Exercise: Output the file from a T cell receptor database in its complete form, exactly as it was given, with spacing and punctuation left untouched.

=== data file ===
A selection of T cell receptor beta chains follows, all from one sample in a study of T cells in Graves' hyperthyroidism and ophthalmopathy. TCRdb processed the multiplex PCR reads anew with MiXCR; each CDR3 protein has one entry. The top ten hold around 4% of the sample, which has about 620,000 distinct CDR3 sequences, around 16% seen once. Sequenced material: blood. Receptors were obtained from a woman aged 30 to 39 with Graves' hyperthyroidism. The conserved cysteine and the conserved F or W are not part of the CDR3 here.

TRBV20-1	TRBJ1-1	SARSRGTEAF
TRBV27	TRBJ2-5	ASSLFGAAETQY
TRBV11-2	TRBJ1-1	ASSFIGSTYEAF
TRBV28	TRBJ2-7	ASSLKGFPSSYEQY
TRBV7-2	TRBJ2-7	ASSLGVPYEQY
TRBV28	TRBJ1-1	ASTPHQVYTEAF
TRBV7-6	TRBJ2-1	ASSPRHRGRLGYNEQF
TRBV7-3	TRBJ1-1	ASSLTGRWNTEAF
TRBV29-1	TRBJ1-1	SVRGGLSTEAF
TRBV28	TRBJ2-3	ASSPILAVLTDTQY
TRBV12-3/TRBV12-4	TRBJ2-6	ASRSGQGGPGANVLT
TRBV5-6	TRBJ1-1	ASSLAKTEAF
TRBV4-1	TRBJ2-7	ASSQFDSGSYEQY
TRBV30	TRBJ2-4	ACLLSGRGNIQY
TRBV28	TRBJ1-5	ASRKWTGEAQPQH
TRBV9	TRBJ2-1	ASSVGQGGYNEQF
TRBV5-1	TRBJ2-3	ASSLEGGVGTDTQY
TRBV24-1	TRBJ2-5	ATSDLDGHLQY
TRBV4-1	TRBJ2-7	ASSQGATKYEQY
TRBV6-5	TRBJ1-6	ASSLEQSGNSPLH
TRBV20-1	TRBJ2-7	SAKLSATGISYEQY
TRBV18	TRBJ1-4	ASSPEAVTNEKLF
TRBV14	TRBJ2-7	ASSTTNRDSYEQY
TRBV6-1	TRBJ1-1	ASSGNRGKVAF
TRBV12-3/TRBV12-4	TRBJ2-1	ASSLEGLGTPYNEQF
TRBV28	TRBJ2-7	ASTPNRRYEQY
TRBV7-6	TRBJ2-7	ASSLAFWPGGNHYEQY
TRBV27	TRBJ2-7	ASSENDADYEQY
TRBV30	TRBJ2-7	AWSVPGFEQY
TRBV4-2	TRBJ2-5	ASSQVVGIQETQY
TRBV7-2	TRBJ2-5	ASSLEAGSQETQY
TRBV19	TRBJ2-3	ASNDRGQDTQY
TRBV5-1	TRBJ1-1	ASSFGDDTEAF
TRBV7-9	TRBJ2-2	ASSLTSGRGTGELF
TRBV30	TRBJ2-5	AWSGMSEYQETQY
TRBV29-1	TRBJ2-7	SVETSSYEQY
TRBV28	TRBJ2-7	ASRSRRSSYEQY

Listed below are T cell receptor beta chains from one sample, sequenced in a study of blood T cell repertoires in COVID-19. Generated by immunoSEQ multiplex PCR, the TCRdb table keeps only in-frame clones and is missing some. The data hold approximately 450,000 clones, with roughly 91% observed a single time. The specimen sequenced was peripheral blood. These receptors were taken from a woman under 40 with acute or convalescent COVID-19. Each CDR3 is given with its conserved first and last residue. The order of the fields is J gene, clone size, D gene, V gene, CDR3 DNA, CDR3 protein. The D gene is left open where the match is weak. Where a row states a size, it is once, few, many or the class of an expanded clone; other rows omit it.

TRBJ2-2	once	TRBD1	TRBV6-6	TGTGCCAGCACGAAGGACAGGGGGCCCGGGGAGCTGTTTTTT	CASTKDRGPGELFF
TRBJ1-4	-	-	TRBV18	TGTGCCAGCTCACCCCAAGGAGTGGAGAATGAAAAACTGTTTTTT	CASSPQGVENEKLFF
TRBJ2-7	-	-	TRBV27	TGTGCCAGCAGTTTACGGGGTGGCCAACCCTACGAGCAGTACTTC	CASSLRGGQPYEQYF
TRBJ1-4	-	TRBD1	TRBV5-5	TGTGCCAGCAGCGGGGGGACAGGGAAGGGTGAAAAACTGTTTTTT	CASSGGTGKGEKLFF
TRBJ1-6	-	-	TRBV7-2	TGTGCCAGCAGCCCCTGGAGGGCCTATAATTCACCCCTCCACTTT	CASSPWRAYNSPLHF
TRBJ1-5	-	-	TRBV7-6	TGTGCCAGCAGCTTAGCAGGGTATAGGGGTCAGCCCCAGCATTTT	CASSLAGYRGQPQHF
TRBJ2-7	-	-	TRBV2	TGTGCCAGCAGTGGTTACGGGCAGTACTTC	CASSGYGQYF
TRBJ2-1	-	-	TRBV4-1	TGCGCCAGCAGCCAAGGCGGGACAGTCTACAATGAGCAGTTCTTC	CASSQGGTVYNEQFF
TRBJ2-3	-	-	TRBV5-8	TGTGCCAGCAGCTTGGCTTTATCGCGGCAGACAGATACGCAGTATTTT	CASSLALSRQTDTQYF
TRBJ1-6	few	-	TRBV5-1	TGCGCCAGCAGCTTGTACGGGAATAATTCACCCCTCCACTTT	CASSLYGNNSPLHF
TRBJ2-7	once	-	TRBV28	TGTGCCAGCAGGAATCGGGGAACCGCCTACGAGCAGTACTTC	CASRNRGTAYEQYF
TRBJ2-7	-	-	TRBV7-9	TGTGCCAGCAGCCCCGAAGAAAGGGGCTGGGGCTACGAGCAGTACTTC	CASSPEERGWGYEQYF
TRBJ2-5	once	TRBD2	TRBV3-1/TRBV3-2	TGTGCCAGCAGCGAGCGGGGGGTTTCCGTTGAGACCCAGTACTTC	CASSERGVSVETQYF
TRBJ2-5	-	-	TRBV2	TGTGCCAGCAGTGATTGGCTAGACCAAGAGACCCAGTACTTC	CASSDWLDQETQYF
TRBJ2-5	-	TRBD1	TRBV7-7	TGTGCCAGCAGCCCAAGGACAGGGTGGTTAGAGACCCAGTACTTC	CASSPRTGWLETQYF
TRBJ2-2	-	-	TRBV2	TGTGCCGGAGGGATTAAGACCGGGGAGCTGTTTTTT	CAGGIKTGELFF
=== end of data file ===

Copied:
A selection of T cell receptor beta chains follows, all from one sample in a study of T cells in Graves' hyperthyroidism and ophthalmopathy. TCRdb processed the multiplex PCR reads anew with MiXCR; each CDR3 protein has one entry. The top ten hold around 4% of the sample, which has about 620,000 distinct CDR3 sequences, around 16% seen once. Sequenced material: blood. Receptors were obtained from a woman aged 30 to 39 with Graves' hyperthyroidism. The conserved cysteine and the conserved F or W are not part of the CDR3 here.

TRBV20-1	TRBJ1-1	SARSRGTEAF
TRBV27	TRBJ2-5	ASSLFGAAETQY
TRBV11-2	TRBJ1-1	ASSFIGSTYEAF
TRBV28	TRBJ2-7	ASSLKGFPSSYEQY
TRBV7-2	TRBJ2-7	ASSLGVPYEQY
TRBV28	TRBJ1-1	ASTPHQVYTEAF
TRBV7-6	TRBJ2-1	ASSPRHRGRLGYNEQF
TRBV7-3	TRBJ1-1	ASSLTGRWNTEAF
TRBV29-1	TRBJ1-1	SVRGGLSTEAF
TRBV28	TRBJ2-3	ASSPILAVLTDTQY
TRBV12-3/TRBV12-4	TRBJ2-6	ASRSGQGGPGANVLT
TRBV5-6	TRBJ1-1	ASSLAKTEAF
TRBV4-1	TRBJ2-7	ASSQFDSGSYEQY
TRBV30	TRBJ2-4	ACLLSGRGNIQY
TRBV28	TRBJ1-5	ASRKWTGEAQPQH
TRBV9	TRBJ2-1	ASSVGQGGYNEQF
TRBV5-1	TRBJ2-3	ASSLEGGVGTDTQY
TRBV24-1	TRBJ2-5	ATSDLDGHLQY
TRBV4-1	TRBJ2-7	ASSQGATKYEQY
TRBV6-5	TRBJ1-6	ASSLEQSGNSPLH
TRBV20-1	TRBJ2-7	SAKLSATGISYEQY
TRBV18	TRBJ1-4	ASSPEAVTNEKLF
TRBV14	TRBJ2-7	ASSTTNRDSYEQY
TRBV6-1	TRBJ1-1	ASSGNRGKVAF
TRBV12-3/TRBV12-4	TRBJ2-1	ASSLEGLGTPYNEQF
TRBV28	TRBJ2-7	ASTPNRRYEQY
TRBV7-6	TRBJ2-7	ASSLAFWPGGNHYEQY
TRBV27	TRBJ2-7	ASSENDADYEQY
TRBV30	TRBJ2-7	AWSVPGFEQY
TRBV4-2	TRBJ2-5	ASSQVVGIQETQY
TRBV7-2	TRBJ2-5	ASSLEAGSQETQY
TRBV19	TRBJ2-3	ASNDRGQDTQY
TRBV5-1	TRBJ1-1	ASSFGDDTEAF
TRBV7-9	TRBJ2-2	ASSLTSGRGTGELF
TRBV30	TRBJ2-5	AWSGMSEYQETQY
TRBV29-1	TRBJ2-7	SVETSSYEQY
TRBV28	TRBJ2-7	ASRSRRSSYEQY

Listed below are T cell receptor beta chains from one sample, sequenced in a study of blood T cell repertoires in COVID-19. Generated by immunoSEQ multiplex PCR, the TCRdb table keeps only in-frame clones and is missing some. The data hold approximately 450,000 clones, with roughly 91% observed a single time. The specimen sequenced was peripheral blood. These receptors were taken from a woman under 40 with acute or convalescent COVID-19. Each CDR3 is given with its conserved first and last residue. The order of the fields is J gene, clone size, D gene, V gene, CDR3 DNA, CDR3 protein. The D gene is left open where the match is weak. Where a row states a size, it is once, few, many or the class of an expanded clone; other rows omit it.

TRBJ2-2	once	TRBD1	TRBV6-6	TGTGCCAGCACGAAGGACAGGGGGCCCGGGGAGCTGTTTTTT	CASTKDRGPGELFF
TRBJ1-4	-	-	TRBV18	TGTGCCAGCTCACCCCAAGGAGTGGAGAATGAAAAACTGTTTTTT	CASSPQGVENEKLFF
TRBJ2-7	-	-	TRBV27	TGTGCCAGCAGTTTACGGGGTGGCCAACCCTACGAGCAGTACTTC	CASSLRGGQPYEQYF
TRBJ1-4	-	TRBD1	TRBV5-5	TGTGCCAGCAGCGGGGGGACAGGGAAGGGTGAAAAACTGTTTTTT	CASSGGTGKGEKLFF
TRBJ1-6	-	-	TRBV7-2	TGTGCCAGCAGCCCCTGGAGGGCCTATAATTCACCCCTCCACTTT	CASSPWRAYNSPLHF
TRBJ1-5	-	-	TRBV7-6	TGTGCCAGCAGCTTAGCAGGGTATAGGGGTCAGCCCCAGCATTTT	CASSLAGYRGQPQHF
TRBJ2-7	-	-	TRBV2	TGTGCCAGCAGTGGTTACGGGCAGTACTTC	CASSGYGQYF
TRBJ2-1	-	-	TRBV4-1	TGCGCCAGCAGCCAAGGCGGGACAGTCTACAATGAGCAGTTCTTC	CASSQGGTVYNEQFF
TRBJ2-3	-	-	TRBV5-8	TGTGCCAGCAGCTTGGCTTTATCGCGGCAGACAGATACGCAGTATTTT	CASSLALSRQTDTQYF
TRBJ1-6	few	-	TRBV5-1	TGCGCCAGCAGCTTGTACGGGAATAATTCACCCCTCCACTTT	CASSLYGNNSPLHF
TRBJ2-7	once	-	TRBV28	TGTGCCAGCAGGAATCGGGGAACCGCCTACGAGCAGTACTTC	CASRNRGTAYEQYF
TRBJ2-7	-	-	TRBV7-9	TGTGCCAGCAGCCCCGAAGAAAGGGGCTGGGGCTACGAGCAGTACTTC	CASSPEERGWGYEQYF
TRBJ2-5	once	TRBD2	TRBV3-1/TRBV3-2	TGTGCCAGCAGCGAGCGGGGGGTTTCCGTTGAGACCCAGTACTTC	CASSERGVSVETQYF
TRBJ2-5	-	-	TRBV2	TGTGCCAGCAGTGATTGGCTAGACCAAGAGACCCAGTACTTC	CASSDWLDQETQYF
TRBJ2-5	-	TRBD1	TRBV7-7	TGTGCCAGCAGCCCAAGGACAGGGTGGTTAGAGACCCAGTACTTC	CASSPRTGWLETQYF
TRBJ2-2	-	-	TRBV2	TGTGCCGGAGGGATTAAGACCGGGGAGCTGTTTTTT	CAGGIKTGELFF